steps to making bread

  1. Sprinkle yeast into warm water, stirring until dissolved.  Add at least 1 tsp of the sweetener called for in the recipe.  This helps to activate the yeast much more quickly.  Stir again until the sweetener has been dissolved.  Then let the mixture set while you are measuring other ingredients.
  2. Combine your yeast, your liquids, and shortening mixture in mixing bowl with electric mixer or whisk.
  3. Add flour, 1 cup at a time, beating well after each addition.  Do this until you have about 1/2 of the flour required for the recipe.  It is important to beat thoroughly at this point to obtain light tender bread.
  4. Then cover and let rest for about 20 minutes.  This resting time can be omitted, but will give you a lighter, nicer textured bread.  It also makes the bread dough easier to knead without working in too much flour.
  5. Add additional flour with a heavy spoon until very stiff.  Then use your hands to work remaining flour into the dough until stiff enough to knead.  Sprinkle flour over sticky surfaces as you work to keep your hands and the bowl from getting too sticky.  Add the minimum amount of flour possible to obtain a workable dough.
  6. The kneading process is important.  It develops the gluten structure of the dough so that the gas produced by the yeast will be trapped.  Kneading takes from 5-15 minutes, depending on how large a batch of dough you have, how fast you work, and your skill level.  Thorough kneading gives uniform grain, fine texture, and good volume.
  7. Grease your bowls generously, place dough in bowl, flip it over, and cover it with a cloth.  Let it rise in a warm spot, about 80-85 degrees, until double in size.  This should take about an hour.    On sunny days you can set the bowl in the sunlight. You can even turn your oven on low for about 3 minutes, and then shut off and place your bowl in the oven.    It is important to let the dough rise properly.  Do not let dough over rise.  This will greatly damage the quality of the bread.  The yeast cells stretch beyond their capacity and break.  Dough will not rise properly a second time and bread will have a poor volume, a course texture, and a yeasty taste when baked.  Dough that did not rise enough tends to be heavy and soggy.  To test dough, quickly press two fingers deeply into the dough.  If the indentation remains, the dough is ready to be punched down.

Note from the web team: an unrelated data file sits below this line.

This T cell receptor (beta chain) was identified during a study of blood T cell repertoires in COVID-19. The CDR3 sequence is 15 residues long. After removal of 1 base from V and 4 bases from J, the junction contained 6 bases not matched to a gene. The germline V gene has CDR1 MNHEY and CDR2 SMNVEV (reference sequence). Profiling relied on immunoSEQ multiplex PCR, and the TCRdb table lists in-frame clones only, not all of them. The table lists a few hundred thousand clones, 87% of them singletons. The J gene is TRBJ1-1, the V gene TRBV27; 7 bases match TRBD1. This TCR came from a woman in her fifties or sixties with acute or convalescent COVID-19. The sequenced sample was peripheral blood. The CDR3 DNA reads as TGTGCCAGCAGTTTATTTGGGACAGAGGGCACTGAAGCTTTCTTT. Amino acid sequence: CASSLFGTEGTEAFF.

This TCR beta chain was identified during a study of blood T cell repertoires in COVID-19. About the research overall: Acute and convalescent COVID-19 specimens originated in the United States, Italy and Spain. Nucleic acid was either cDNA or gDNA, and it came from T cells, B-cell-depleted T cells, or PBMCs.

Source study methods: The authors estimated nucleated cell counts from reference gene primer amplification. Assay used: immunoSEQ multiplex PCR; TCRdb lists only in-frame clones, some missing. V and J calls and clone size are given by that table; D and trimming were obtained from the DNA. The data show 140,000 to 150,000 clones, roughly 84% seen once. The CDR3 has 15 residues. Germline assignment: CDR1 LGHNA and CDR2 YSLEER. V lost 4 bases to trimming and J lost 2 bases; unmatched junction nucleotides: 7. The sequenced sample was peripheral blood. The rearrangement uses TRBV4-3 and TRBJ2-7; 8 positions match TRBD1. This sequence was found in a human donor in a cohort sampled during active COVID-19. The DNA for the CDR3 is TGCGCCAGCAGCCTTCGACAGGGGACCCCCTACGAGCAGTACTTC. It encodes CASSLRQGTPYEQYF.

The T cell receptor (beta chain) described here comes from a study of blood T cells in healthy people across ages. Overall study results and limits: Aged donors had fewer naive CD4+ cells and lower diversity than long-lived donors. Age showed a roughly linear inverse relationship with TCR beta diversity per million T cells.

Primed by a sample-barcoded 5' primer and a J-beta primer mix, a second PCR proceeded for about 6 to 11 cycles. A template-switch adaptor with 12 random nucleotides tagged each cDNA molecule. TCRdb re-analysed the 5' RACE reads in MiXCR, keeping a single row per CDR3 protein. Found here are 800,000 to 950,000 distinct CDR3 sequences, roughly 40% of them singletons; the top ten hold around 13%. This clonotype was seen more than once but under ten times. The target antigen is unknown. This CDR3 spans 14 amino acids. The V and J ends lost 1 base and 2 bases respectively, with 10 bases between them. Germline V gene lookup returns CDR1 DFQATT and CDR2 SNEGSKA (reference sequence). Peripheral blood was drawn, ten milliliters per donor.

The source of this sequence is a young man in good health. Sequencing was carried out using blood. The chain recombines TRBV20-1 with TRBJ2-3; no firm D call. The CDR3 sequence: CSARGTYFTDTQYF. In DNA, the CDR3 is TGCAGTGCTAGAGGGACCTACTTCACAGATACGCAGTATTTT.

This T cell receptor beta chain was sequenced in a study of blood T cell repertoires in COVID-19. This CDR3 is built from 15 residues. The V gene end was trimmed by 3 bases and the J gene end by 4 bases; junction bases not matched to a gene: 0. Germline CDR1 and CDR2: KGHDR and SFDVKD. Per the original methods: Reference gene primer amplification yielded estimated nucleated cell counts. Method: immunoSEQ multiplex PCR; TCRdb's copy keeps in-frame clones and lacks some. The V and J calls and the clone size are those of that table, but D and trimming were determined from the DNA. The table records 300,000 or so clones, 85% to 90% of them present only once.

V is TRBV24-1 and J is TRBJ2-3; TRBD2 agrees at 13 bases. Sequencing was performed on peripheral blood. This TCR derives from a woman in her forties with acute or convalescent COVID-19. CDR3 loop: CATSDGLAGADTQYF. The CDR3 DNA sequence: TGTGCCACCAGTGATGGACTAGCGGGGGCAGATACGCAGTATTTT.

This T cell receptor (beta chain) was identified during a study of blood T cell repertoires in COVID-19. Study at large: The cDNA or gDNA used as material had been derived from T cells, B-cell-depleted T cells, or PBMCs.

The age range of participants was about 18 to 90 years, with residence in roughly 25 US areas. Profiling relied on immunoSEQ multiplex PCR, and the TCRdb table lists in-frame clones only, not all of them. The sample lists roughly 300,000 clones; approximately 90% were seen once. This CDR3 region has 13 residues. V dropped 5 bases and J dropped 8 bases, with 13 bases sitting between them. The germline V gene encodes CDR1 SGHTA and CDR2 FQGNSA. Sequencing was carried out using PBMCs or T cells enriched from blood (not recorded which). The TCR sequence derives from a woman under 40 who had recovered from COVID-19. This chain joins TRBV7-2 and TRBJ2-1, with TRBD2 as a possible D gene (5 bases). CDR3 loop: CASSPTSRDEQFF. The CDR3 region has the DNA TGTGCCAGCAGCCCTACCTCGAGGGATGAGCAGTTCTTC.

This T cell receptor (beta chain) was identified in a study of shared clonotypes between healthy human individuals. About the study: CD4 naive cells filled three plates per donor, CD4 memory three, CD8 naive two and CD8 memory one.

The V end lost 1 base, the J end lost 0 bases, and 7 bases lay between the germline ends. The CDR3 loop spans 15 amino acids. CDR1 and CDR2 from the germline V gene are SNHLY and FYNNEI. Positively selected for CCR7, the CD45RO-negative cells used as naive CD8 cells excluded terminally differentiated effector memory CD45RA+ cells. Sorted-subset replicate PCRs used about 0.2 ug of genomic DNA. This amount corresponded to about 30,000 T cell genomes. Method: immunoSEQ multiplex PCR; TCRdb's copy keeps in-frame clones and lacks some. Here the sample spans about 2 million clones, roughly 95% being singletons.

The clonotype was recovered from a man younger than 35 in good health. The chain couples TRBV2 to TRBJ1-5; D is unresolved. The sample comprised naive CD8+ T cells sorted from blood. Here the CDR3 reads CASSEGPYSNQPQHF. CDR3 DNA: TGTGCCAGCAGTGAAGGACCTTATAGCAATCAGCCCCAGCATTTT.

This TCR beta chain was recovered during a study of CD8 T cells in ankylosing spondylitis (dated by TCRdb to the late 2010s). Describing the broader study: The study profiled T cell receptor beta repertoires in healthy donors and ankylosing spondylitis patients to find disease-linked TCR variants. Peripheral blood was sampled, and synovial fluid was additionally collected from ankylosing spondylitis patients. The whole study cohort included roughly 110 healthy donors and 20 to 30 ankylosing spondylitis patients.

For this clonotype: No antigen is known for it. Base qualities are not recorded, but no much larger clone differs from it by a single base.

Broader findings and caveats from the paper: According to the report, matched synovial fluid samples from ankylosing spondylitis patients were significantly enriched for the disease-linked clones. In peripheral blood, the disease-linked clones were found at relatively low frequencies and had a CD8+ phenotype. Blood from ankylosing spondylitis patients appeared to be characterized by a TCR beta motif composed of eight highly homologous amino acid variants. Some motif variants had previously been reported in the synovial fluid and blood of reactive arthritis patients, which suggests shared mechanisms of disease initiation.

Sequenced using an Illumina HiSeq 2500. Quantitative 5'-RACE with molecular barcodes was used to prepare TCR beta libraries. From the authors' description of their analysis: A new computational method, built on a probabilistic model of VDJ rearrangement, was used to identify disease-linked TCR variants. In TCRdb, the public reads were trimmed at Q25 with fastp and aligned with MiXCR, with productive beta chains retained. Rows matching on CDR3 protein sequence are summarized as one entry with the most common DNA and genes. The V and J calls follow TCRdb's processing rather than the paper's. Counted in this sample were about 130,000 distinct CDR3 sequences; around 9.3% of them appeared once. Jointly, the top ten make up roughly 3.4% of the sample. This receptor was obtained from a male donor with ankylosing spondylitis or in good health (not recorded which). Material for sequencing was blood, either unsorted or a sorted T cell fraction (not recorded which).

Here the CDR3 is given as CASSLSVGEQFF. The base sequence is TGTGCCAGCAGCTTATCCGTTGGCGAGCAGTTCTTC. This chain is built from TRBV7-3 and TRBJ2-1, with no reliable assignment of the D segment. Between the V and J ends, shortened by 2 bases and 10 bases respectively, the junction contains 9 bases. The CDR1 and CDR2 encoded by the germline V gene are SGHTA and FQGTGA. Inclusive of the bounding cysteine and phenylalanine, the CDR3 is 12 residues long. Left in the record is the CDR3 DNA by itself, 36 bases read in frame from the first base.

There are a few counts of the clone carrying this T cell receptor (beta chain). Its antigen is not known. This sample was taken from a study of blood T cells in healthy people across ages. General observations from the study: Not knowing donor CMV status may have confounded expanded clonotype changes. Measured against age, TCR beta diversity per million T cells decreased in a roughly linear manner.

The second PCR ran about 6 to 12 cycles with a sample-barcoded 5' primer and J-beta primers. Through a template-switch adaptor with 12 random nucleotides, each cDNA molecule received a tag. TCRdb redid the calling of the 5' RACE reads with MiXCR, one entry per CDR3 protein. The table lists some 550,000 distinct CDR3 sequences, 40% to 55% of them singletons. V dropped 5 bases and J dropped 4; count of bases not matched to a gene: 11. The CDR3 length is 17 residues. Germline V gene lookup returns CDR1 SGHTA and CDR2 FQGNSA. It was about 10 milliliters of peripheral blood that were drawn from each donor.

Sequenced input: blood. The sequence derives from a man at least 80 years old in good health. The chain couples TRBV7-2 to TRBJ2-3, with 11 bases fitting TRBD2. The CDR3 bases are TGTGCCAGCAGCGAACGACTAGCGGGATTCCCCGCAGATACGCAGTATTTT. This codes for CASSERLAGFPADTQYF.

8. To punch dough down, plunge your fists into the center of the dough.  Do this several times to break up air pockets in the dough.  Then turn dough over so the smooth side is up.  Let rise until double again.  It does not take as long the second time around.  If you need to delay baking the bread because of your schedule, it may be worked down another additional time.  It will not hinder the quality of the bread.  It may also be placed in the refrigerator tightly covered to retard rising.  Be sure to let dough rise until double after removing from the refrigerator.
  9. After it has doubled again, you can shape it into loaves and placed in greased pans.
  10. Let your bread rise until it starts to peek over the top of pan.
  11. Preheat your oven 350.   Place pans on lower oven rack so tops don’t overbrown, and leave airspace around each loaf for even browning. Jarring the pan on the way to the oven could cause dough to fall slightly.   Bake for 40 minutes until golden brown and it sounds hollow when crust is tapped.
  12. Remove from oven immediately, and grease tops with butter or margarine.  Cover loosely with a cloth, and let cool.  As soon as bread has cooled, place it in plastic bags and close tightly.  Store at room temperature or freeze.

 Some tips to remember

  •  Lightly dust your hands with flour to keep the dough from sticking to you. 
  • Kneading can get messy, wear an apron while making bread. 
  • Always keep a measuring cup of flour by your work area in case you need to sprinkle some more on counter top to prevent stickiness.